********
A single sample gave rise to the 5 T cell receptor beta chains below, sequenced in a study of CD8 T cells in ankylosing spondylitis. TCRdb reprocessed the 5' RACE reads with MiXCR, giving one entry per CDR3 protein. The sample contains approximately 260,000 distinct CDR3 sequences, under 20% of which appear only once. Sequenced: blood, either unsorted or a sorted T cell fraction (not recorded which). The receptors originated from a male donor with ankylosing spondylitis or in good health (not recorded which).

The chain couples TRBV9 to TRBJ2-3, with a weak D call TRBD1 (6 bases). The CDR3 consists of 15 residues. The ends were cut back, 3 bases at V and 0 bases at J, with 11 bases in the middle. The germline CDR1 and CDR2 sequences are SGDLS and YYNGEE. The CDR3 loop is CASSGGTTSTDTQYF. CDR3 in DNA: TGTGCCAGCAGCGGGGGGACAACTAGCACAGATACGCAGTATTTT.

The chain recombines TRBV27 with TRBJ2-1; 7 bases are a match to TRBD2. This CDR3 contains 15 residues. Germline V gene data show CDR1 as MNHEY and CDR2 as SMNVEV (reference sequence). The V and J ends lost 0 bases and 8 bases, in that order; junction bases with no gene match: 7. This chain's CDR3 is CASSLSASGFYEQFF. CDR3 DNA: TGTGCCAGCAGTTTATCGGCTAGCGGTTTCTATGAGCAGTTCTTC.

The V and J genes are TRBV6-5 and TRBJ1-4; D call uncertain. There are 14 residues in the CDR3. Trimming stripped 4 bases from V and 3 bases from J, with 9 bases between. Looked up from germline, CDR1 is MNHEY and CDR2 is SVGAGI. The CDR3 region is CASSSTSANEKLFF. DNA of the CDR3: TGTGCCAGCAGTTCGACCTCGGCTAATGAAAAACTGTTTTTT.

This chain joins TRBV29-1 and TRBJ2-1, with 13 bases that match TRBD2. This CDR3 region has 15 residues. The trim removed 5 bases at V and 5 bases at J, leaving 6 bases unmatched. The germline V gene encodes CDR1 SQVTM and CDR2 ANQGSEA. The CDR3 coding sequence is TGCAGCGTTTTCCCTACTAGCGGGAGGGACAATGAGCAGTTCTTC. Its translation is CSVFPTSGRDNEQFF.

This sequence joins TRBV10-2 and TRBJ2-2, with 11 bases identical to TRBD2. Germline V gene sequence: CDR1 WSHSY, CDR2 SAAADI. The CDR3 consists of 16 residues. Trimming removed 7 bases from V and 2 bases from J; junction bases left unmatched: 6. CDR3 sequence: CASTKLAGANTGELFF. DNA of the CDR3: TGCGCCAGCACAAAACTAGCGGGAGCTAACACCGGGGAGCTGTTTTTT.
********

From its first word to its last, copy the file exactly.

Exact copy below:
A single sample gave rise to the 5 T cell receptor beta chains below, sequenced in a study of CD8 T cells in ankylosing spondylitis. TCRdb reprocessed the 5' RACE reads with MiXCR, giving one entry per CDR3 protein. The sample contains approximately 260,000 distinct CDR3 sequences, under 20% of which appear only once. Sequenced: blood, either unsorted or a sorted T cell fraction (not recorded which). The receptors originated from a male donor with ankylosing spondylitis or in good health (not recorded which).

The chain couples TRBV9 to TRBJ2-3, with a weak D call TRBD1 (6 bases). The CDR3 consists of 15 residues. The ends were cut back, 3 bases at V and 0 bases at J, with 11 bases in the middle. The germline CDR1 and CDR2 sequences are SGDLS and YYNGEE. The CDR3 loop is CASSGGTTSTDTQYF. CDR3 in DNA: TGTGCCAGCAGCGGGGGGACAACTAGCACAGATACGCAGTATTTT.

The chain recombines TRBV27 with TRBJ2-1; 7 bases are a match to TRBD2. This CDR3 contains 15 residues. Germline V gene data show CDR1 as MNHEY and CDR2 as SMNVEV (reference sequence). The V and J ends lost 0 bases and 8 bases, in that order; junction bases with no gene match: 7. This chain's CDR3 is CASSLSASGFYEQFF. CDR3 DNA: TGTGCCAGCAGTTTATCGGCTAGCGGTTTCTATGAGCAGTTCTTC.

The V and J genes are TRBV6-5 and TRBJ1-4; D call uncertain. There are 14 residues in the CDR3. Trimming stripped 4 bases from V and 3 bases from J, with 9 bases between. Looked up from germline, CDR1 is MNHEY and CDR2 is SVGAGI. The CDR3 region is CASSSTSANEKLFF. DNA of the CDR3: TGTGCCAGCAGTTCGACCTCGGCTAATGAAAAACTGTTTTTT.

This chain joins TRBV29-1 and TRBJ2-1, with 13 bases that match TRBD2. This CDR3 region has 15 residues. The trim removed 5 bases at V and 5 bases at J, leaving 6 bases unmatched. The germline V gene encodes CDR1 SQVTM and CDR2 ANQGSEA. The CDR3 coding sequence is TGCAGCGTTTTCCCTACTAGCGGGAGGGACAATGAGCAGTTCTTC. Its translation is CSVFPTSGRDNEQFF.

This sequence joins TRBV10-2 and TRBJ2-2, with 11 bases identical to TRBD2. Germline V gene sequence: CDR1 WSHSY, CDR2 SAAADI. The CDR3 consists of 16 residues. Trimming removed 7 bases from V and 2 bases from J; junction bases left unmatched: 6. CDR3 sequence: CASTKLAGANTGELFF. DNA of the CDR3: TGCGCCAGCACAAAACTAGCGGGAGCTAACACCGGGGAGCTGTTTTTT.